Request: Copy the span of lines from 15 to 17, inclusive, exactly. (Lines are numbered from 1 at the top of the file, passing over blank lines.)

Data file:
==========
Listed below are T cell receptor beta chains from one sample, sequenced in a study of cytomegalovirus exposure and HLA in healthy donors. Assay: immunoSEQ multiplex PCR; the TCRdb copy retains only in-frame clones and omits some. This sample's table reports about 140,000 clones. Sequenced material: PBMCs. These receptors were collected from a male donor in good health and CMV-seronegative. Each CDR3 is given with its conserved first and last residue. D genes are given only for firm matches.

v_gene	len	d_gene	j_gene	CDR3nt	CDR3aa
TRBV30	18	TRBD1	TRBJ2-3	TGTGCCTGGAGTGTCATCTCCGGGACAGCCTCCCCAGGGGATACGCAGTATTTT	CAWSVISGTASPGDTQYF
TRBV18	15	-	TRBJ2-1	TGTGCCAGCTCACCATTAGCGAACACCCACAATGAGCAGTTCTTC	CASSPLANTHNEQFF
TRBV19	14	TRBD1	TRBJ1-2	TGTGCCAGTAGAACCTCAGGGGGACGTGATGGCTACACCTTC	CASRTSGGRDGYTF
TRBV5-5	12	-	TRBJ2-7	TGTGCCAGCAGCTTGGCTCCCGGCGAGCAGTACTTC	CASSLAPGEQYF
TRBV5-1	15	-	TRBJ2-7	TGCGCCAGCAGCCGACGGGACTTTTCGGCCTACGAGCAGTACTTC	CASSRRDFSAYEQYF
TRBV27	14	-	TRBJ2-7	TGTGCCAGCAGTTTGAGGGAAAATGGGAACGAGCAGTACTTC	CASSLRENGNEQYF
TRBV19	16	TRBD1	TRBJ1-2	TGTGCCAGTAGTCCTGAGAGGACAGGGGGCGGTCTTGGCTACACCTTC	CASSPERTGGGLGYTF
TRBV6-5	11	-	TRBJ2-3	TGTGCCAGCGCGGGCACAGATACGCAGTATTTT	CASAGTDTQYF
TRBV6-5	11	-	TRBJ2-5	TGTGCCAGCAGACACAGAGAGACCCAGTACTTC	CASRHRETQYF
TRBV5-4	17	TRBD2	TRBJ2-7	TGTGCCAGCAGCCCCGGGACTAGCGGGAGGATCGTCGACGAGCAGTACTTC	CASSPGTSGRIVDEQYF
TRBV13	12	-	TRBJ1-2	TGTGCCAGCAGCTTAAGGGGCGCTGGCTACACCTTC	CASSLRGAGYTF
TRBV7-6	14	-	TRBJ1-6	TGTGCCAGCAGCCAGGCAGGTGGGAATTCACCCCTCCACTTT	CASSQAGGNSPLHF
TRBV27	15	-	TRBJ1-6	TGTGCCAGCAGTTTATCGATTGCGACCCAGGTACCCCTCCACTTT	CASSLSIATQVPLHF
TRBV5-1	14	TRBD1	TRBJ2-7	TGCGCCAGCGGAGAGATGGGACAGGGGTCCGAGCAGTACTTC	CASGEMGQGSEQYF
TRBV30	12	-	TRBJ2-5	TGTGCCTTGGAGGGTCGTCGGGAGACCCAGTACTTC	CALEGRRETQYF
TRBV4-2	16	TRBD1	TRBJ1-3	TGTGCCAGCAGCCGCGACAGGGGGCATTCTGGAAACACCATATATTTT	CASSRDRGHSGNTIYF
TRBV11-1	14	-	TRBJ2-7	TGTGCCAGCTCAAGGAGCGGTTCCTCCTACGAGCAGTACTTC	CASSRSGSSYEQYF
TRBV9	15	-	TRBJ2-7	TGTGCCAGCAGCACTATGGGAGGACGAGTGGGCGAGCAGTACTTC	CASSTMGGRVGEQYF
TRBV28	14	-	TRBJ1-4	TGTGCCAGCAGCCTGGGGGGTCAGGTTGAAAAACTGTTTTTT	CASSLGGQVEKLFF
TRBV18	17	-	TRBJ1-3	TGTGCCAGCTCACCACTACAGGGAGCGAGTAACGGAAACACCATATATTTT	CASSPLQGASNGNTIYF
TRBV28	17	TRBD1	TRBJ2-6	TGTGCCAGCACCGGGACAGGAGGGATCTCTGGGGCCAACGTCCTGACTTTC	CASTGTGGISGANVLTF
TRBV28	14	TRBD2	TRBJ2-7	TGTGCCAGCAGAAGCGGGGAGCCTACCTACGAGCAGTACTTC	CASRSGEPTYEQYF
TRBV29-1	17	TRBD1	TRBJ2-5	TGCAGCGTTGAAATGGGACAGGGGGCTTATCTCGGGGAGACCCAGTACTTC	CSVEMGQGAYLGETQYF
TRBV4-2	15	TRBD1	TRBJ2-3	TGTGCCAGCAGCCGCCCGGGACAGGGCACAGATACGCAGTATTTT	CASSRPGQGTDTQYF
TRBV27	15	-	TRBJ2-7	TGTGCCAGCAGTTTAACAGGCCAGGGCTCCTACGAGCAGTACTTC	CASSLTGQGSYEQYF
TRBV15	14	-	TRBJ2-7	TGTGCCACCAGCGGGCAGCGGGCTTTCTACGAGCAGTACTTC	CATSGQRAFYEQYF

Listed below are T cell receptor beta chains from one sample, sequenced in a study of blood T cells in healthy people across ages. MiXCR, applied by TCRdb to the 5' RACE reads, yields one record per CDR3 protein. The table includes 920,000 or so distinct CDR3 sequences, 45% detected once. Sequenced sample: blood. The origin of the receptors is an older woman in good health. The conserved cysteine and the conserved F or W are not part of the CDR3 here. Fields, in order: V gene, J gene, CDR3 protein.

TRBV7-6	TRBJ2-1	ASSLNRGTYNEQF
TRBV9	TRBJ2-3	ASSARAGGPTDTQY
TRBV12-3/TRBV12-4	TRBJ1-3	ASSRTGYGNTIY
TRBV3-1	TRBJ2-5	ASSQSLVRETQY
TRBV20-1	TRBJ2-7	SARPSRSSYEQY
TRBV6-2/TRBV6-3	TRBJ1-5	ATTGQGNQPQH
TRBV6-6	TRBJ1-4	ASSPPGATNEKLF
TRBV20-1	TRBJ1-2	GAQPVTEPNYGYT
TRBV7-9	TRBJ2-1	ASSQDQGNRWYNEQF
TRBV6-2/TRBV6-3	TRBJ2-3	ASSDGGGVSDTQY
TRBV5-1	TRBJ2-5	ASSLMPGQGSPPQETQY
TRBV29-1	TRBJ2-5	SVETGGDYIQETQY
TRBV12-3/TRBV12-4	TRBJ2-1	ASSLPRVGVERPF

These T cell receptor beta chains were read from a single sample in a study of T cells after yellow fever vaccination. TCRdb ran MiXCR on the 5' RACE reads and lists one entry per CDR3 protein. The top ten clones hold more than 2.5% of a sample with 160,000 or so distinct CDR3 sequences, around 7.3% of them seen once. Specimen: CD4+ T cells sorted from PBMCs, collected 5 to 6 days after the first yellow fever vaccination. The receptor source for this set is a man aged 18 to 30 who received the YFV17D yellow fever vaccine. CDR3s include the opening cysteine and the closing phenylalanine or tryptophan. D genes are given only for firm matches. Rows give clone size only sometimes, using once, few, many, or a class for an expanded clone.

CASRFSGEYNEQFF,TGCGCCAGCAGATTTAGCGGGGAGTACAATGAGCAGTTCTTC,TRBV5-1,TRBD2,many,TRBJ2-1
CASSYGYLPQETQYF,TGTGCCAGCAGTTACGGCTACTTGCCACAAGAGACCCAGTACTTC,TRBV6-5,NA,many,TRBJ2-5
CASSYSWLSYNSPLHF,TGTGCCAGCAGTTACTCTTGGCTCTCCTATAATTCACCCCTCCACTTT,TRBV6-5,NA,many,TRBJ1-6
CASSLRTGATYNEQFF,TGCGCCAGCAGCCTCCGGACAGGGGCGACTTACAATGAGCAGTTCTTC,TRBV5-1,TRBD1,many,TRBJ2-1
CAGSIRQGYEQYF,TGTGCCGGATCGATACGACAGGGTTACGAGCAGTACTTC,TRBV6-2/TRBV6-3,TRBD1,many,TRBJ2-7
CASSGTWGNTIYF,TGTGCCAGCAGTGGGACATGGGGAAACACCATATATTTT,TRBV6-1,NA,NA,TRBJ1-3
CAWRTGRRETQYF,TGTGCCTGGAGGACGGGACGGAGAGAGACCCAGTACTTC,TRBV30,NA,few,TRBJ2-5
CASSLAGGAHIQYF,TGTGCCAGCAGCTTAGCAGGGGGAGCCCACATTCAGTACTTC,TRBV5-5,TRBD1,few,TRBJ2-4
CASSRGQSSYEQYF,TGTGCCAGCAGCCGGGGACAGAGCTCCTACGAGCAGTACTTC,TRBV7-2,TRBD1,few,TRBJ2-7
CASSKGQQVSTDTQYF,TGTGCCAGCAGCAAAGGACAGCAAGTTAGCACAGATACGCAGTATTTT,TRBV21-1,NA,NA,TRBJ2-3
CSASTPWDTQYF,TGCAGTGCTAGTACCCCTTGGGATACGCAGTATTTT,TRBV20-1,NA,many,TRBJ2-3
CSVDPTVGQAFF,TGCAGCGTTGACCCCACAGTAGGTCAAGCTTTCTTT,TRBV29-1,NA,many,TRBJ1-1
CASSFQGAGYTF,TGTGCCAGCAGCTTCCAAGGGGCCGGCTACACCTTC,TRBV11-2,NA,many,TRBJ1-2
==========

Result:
TRBV27	15	-	TRBJ1-6	TGTGCCAGCAGTTTATCGATTGCGACCCAGGTACCCCTCCACTTT	CASSLSIATQVPLHF
TRBV5-1	14	TRBD1	TRBJ2-7	TGCGCCAGCGGAGAGATGGGACAGGGGTCCGAGCAGTACTTC	CASGEMGQGSEQYF
TRBV30	12	-	TRBJ2-5	TGTGCCTTGGAGGGTCGTCGGGAGACCCAGTACTTC	CALEGRRETQYF